If the book is a reminder of all our nation’s misdeeds against the country’s original inhabitants, it is also a call to action. In each chapter, Dorgan presents a problem faced by Native Americans that seems intractable and then offers examples of individuals or tribes that have succeeded despite the enormous challenges. The statistics in some cases are breathtakingly daunting ... Those depressing numbers, affecting every aspect of Indian life, can feel overwhelming. Dorgan does his best to alleviate despair by telling readers about the many Indian men, women and children who are working to address them.
Dorgan uses Tamara’s sad story as the vehicle to explore the history of America’s treatment of its Native population, from broken treaties and lost homelands to extreme poverty and lack of educational opportunities. He isn’t without hope, citing numerous examples of young Native healthcare workers, educators, and lawyers already having an impact on public policy. But he also wants to inspire readers to address the needs of 'pockets of people living in third-world conditions.'
... a compassionate account of the difficult life of one American Indian woman, from her lost childhood on the Standing Rock Sioux Reservation to homelessness in the Twin Cities. Through her, Byron Dorgan indicts America’s historic mistreatment of Indians.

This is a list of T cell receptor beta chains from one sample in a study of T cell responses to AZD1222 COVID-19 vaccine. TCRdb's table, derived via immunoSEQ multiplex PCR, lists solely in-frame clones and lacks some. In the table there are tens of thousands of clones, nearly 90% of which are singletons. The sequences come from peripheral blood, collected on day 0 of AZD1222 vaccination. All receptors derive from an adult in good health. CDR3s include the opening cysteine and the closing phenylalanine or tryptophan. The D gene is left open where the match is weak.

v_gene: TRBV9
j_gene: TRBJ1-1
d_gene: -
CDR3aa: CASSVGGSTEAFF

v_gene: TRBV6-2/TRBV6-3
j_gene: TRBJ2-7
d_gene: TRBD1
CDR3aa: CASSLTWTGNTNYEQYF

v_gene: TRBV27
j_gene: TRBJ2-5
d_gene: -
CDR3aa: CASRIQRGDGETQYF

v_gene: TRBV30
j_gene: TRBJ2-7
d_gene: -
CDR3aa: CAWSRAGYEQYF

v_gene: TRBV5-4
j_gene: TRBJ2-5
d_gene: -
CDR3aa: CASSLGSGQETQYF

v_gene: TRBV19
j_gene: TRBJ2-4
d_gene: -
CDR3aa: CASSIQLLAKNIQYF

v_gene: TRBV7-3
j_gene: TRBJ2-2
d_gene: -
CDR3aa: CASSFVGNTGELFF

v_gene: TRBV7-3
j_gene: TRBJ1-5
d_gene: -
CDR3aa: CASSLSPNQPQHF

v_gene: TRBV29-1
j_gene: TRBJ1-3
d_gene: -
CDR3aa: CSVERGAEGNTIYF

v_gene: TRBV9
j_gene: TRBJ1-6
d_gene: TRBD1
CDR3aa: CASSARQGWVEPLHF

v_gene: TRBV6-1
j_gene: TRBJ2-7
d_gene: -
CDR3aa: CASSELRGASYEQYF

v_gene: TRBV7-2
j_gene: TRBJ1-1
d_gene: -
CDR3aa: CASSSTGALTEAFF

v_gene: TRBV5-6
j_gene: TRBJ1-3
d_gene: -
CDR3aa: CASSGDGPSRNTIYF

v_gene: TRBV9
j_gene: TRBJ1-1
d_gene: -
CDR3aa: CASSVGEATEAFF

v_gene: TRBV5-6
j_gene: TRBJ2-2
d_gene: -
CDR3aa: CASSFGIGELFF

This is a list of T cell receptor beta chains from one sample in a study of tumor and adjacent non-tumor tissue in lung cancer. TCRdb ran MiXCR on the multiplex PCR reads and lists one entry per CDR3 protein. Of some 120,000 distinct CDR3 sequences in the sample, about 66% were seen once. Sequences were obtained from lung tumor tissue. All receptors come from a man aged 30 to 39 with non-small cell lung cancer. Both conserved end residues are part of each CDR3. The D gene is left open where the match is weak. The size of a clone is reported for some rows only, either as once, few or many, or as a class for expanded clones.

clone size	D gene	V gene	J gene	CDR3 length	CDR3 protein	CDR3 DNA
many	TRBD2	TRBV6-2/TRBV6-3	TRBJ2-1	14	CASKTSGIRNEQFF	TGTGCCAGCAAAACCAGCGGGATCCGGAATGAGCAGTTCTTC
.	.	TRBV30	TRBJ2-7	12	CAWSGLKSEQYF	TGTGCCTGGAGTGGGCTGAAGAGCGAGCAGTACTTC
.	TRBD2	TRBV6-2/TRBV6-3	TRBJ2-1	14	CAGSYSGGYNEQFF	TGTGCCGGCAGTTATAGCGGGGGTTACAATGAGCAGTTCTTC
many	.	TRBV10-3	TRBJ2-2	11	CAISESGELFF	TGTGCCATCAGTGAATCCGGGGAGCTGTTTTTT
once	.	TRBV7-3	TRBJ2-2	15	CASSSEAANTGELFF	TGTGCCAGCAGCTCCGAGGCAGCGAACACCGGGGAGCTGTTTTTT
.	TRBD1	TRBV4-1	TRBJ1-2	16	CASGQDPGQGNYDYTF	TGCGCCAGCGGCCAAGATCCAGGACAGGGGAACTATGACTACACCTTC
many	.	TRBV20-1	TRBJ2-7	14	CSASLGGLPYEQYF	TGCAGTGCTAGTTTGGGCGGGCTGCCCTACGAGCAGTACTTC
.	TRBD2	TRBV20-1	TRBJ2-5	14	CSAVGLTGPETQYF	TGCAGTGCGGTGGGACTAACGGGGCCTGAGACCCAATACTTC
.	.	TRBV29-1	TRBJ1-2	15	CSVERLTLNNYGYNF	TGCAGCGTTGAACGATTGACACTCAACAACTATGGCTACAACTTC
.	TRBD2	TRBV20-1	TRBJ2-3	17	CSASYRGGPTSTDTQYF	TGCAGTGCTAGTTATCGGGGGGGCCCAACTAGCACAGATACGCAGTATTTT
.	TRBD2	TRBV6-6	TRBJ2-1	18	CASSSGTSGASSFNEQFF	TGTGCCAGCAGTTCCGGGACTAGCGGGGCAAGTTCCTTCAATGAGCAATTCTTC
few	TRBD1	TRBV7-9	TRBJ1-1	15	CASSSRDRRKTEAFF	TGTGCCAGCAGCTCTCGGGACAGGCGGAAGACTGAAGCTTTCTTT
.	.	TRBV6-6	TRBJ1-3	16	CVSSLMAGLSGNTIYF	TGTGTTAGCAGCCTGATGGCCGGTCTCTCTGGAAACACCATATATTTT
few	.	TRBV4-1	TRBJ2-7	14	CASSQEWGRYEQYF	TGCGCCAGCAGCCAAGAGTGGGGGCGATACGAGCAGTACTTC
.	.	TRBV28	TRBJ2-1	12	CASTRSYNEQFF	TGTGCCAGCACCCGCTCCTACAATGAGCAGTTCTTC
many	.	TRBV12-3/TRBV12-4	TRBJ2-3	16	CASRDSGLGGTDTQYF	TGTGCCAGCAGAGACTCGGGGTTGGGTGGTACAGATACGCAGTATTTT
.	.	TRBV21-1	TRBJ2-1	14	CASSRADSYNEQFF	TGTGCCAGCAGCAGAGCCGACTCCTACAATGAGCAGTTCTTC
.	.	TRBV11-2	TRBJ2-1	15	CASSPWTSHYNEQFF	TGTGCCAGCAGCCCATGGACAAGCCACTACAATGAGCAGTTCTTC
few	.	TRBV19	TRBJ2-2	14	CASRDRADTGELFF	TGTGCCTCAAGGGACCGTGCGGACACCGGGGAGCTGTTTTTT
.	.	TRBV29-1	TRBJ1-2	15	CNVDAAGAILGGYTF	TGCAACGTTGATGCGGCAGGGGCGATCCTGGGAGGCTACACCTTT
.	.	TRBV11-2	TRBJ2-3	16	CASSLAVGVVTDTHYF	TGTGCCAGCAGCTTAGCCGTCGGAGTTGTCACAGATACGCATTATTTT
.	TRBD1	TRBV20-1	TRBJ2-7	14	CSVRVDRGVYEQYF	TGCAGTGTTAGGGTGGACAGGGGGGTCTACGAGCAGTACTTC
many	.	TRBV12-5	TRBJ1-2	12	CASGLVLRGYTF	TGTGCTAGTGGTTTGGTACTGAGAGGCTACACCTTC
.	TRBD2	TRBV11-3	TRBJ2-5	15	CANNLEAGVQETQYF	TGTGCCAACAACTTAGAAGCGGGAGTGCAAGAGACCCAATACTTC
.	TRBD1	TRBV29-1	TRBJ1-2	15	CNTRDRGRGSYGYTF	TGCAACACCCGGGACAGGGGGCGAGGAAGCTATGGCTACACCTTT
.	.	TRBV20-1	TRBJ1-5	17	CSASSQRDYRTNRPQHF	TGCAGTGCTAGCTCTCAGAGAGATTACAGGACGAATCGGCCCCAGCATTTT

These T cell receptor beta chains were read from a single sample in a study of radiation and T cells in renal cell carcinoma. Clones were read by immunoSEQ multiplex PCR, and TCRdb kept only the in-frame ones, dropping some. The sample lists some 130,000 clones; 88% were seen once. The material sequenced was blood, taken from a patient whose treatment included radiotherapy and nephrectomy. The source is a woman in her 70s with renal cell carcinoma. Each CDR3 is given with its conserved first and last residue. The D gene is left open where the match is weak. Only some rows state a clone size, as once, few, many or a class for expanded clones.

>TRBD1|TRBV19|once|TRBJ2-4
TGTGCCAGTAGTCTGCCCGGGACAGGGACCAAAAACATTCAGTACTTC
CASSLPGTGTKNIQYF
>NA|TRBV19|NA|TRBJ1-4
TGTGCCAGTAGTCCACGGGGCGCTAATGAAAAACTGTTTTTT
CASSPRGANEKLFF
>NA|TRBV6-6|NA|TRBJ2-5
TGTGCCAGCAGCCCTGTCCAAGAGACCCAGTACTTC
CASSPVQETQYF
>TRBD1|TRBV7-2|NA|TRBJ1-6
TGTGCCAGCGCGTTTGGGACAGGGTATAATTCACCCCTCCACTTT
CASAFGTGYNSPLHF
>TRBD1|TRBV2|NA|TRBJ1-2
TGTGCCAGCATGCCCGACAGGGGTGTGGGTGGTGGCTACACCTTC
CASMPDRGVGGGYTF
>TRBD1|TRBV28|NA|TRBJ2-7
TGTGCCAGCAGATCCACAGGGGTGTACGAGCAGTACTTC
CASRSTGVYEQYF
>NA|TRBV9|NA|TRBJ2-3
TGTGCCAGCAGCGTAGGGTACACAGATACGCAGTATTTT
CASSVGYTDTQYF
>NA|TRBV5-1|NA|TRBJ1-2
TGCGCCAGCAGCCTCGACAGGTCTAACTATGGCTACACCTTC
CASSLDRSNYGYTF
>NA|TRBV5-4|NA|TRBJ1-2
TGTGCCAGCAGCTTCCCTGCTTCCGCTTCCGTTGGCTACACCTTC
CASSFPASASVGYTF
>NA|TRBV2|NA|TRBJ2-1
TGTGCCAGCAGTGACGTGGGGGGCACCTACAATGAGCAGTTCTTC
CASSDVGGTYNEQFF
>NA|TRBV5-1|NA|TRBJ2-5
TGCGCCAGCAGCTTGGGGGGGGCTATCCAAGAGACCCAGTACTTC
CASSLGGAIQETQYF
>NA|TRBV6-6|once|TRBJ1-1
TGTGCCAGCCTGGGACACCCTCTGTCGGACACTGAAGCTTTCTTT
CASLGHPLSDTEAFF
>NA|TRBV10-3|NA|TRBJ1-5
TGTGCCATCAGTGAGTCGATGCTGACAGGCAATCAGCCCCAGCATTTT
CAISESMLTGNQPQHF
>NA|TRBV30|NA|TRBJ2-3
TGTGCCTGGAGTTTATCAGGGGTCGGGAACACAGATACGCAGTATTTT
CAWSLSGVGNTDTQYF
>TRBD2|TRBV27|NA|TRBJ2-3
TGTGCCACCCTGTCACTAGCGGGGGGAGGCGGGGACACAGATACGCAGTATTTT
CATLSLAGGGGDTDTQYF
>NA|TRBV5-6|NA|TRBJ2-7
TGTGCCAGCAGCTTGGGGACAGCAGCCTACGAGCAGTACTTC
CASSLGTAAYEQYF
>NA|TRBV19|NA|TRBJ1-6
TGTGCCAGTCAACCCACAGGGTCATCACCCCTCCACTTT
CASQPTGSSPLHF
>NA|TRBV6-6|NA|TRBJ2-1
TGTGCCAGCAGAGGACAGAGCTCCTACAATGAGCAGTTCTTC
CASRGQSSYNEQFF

A sober and sobering testimonial about the devastating consequences of the United States government’s broken promises to the Native American community ... The text is well organized, balancing personal anecdotes with history and hard data. Many of the statistics, though, lack citations that would further bolster the author’s credibility among skeptics. Dorgan confronts difficult realities with unblinking sensitivity and an infusion of hope. Policy change is his undisguised intention, so the authorial voice is that of a politician persuading his constituency ... Simultaneously appalling and optimistic, this book will enlist many sympathetic readers to the cause of Native rights.
... poignant ... Dorgan uses the harrowing details of Tamara’s life story—which includes sexual abuse, homelessness, untreated PTSD, and attempted suicide—to put a human face on the plight of indigenous Americans in general ... Dorgan’s plea for change serves as an informative and moving introduction to a great injustice.